Many New Jersey owners of closely-held businesses are breathing a sigh of relief after today’s “Hobby Lobby” decision, Save Jerseyans. Another decision, however, had the potential to generate vastly greater consequences for Garden State taxpayers.
Did it? Yes and no.
You can read the Harris v. Quinn opinion here. Both of Monday’s big U.S. Supreme Court decisions were authored by Justice Samuel Alito, one of the Court’s reliable conservative votes.
The super short version (I’ve only had a chance to skim the opinion, and I make no pretense of being a constitutional expert)….
Conservatives and Liberals on America’s High Court agree on one point, Save Jerseyans: Barack Obama is a not a king.
That’s the gist of today’s unanimous U.S. Supreme Court ruling (click here to read the NLRB v. Noel Canning opinion), authored by Justice Breyer, confirming that the President of the United States acted illegally when he made three recess appointments to the National Labor Relations Board back in January 2012 in order to circumvent to the Senate confirmation process.
“Because the Senate was in session during its pro forma sessions,” the Justice wrote, “the President made the recess appointments at issue during a 3-day
recess. Three days is too short a time to bring a recess within the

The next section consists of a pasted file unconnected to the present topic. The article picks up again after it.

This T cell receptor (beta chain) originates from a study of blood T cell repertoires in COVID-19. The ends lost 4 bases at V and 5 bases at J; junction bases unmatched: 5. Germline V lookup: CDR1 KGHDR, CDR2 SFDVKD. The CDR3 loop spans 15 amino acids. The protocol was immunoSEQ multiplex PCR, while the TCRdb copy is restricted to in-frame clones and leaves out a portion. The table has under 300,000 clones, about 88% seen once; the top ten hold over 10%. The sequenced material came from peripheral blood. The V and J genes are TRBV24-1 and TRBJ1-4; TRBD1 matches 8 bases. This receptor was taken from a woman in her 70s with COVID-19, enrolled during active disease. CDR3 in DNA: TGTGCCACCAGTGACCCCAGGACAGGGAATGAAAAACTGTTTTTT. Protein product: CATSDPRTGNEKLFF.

scope of the Clause, so the President lacked the authority to make
New Jersey’s own Rep. Leonard Lance (R-07) says it’s “a victory for the Constitution and the rule of law.”
Governor Chris Christie issued a conditional veto on Thursday night to an arbitration cap proposal initiated by Democrats that would’ve killed the law’s true intent through exemptions. The State Senate subsequently voted 33-1 to concur with the Governor’s conditional veto and extend the 2% cap and prevent a sunset provision from kicking-in on April 1.
“Without question, the reforms to New Jersey’s arbitration system enacted in 2010 have been effective in controlling spending and helping municipalities limit property tax increases,” Governor Christie stated in his conditional veto message. “Extending the successful and essential control on arbitration awards enacted in 2010 is therefore the sensible and logical course.”
New Jersey property taxes will likely resume the double digit annual growth that occurred under the McGreevey, Codey and Corzine Administrations if Assembly Speaker Vincent Prieto’s version of the of the Interest Arbitration extension becomes law. Either that, or municipal governments as we know them will cease to exist, succumbing to a long and painful death of higher crime and reduced services and capital improvements.
A 2% cap on interest arbitration awards in labor disputes was a key component of the 2% property tax cap negotiated between Governor Chris Christie, Senate President Steve Sweeney and Prieto’s predecessor, Sheila Oliver in 2010. It worked. Arbitrators made awards of less that 2% to police and fire fighters unions and property taxes rose less than 2% per year over the last four years.
The problem is Oliver insisted that the arbitration cap expire on April 1, 2014. Now, we’re a week before the arbitration cap expires and Prietro is gutting the cap by passing an extension of the law that exempts contracts that were awarded less than 2% during the last three years from any future caps and raises the cap to 3% on contracts that have not been negotiated since 2010.